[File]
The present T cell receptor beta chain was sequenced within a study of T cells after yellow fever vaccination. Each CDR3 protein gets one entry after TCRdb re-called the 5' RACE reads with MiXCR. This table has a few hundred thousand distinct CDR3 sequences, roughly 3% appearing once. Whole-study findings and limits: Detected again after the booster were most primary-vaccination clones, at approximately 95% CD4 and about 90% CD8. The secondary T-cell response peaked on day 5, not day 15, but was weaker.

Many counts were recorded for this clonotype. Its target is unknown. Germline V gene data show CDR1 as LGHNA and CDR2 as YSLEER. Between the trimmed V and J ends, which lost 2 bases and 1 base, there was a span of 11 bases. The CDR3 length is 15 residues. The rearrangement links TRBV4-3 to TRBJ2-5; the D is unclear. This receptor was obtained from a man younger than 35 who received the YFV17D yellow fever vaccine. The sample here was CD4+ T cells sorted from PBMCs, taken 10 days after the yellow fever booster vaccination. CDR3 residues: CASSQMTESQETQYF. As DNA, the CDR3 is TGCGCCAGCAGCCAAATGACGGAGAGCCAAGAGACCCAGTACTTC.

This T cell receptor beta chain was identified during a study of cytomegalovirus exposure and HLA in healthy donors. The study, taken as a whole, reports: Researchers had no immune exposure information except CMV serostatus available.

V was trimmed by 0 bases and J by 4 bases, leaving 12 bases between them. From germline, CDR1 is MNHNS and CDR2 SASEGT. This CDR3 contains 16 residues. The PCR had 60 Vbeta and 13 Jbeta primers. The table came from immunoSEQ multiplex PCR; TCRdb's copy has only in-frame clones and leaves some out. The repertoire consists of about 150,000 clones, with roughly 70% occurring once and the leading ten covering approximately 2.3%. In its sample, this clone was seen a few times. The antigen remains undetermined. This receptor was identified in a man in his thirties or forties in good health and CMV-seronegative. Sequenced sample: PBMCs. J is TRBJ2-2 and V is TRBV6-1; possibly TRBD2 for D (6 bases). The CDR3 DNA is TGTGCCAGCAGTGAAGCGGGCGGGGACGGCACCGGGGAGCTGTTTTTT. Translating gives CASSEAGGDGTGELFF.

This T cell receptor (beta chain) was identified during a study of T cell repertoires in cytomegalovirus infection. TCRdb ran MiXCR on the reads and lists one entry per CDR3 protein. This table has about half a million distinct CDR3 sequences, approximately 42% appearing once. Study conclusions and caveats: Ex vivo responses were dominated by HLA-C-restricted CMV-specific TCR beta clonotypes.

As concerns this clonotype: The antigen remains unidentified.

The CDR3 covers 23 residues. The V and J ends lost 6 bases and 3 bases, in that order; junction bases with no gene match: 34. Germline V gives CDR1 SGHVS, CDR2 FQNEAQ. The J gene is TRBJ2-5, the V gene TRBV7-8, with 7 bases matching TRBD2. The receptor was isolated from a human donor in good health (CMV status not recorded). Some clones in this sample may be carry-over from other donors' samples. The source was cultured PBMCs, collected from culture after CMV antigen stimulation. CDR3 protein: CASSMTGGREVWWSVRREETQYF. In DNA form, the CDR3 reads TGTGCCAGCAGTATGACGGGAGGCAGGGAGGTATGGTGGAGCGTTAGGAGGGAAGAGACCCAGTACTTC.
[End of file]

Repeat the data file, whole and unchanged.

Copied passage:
The present T cell receptor beta chain was sequenced within a study of T cells after yellow fever vaccination. Each CDR3 protein gets one entry after TCRdb re-called the 5' RACE reads with MiXCR. This table has a few hundred thousand distinct CDR3 sequences, roughly 3% appearing once. Whole-study findings and limits: Detected again after the booster were most primary-vaccination clones, at approximately 95% CD4 and about 90% CD8. The secondary T-cell response peaked on day 5, not day 15, but was weaker.

Many counts were recorded for this clonotype. Its target is unknown. Germline V gene data show CDR1 as LGHNA and CDR2 as YSLEER. Between the trimmed V and J ends, which lost 2 bases and 1 base, there was a span of 11 bases. The CDR3 length is 15 residues. The rearrangement links TRBV4-3 to TRBJ2-5; the D is unclear. This receptor was obtained from a man younger than 35 who received the YFV17D yellow fever vaccine. The sample here was CD4+ T cells sorted from PBMCs, taken 10 days after the yellow fever booster vaccination. CDR3 residues: CASSQMTESQETQYF. As DNA, the CDR3 is TGCGCCAGCAGCCAAATGACGGAGAGCCAAGAGACCCAGTACTTC.

This T cell receptor beta chain was identified during a study of cytomegalovirus exposure and HLA in healthy donors. The study, taken as a whole, reports: Researchers had no immune exposure information except CMV serostatus available.

V was trimmed by 0 bases and J by 4 bases, leaving 12 bases between them. From germline, CDR1 is MNHNS and CDR2 SASEGT. This CDR3 contains 16 residues. The PCR had 60 Vbeta and 13 Jbeta primers. The table came from immunoSEQ multiplex PCR; TCRdb's copy has only in-frame clones and leaves some out. The repertoire consists of about 150,000 clones, with roughly 70% occurring once and the leading ten covering approximately 2.3%. In its sample, this clone was seen a few times. The antigen remains undetermined. This receptor was identified in a man in his thirties or forties in good health and CMV-seronegative. Sequenced sample: PBMCs. J is TRBJ2-2 and V is TRBV6-1; possibly TRBD2 for D (6 bases). The CDR3 DNA is TGTGCCAGCAGTGAAGCGGGCGGGGACGGCACCGGGGAGCTGTTTTTT. Translating gives CASSEAGGDGTGELFF.

This T cell receptor (beta chain) was identified during a study of T cell repertoires in cytomegalovirus infection. TCRdb ran MiXCR on the reads and lists one entry per CDR3 protein. This table has about half a million distinct CDR3 sequences, approximately 42% appearing once. Study conclusions and caveats: Ex vivo responses were dominated by HLA-C-restricted CMV-specific TCR beta clonotypes.

As concerns this clonotype: The antigen remains unidentified.

The CDR3 covers 23 residues. The V and J ends lost 6 bases and 3 bases, in that order; junction bases with no gene match: 34. Germline V gives CDR1 SGHVS, CDR2 FQNEAQ. The J gene is TRBJ2-5, the V gene TRBV7-8, with 7 bases matching TRBD2. The receptor was isolated from a human donor in good health (CMV status not recorded). Some clones in this sample may be carry-over from other donors' samples. The source was cultured PBMCs, collected from culture after CMV antigen stimulation. CDR3 protein: CASSMTGGREVWWSVRREETQYF. In DNA form, the CDR3 reads TGTGCCAGCAGTATGACGGGAGGCAGGGAGGTATGGTGGAGCGTTAGGAGGGAAGAGACCCAGTACTTC.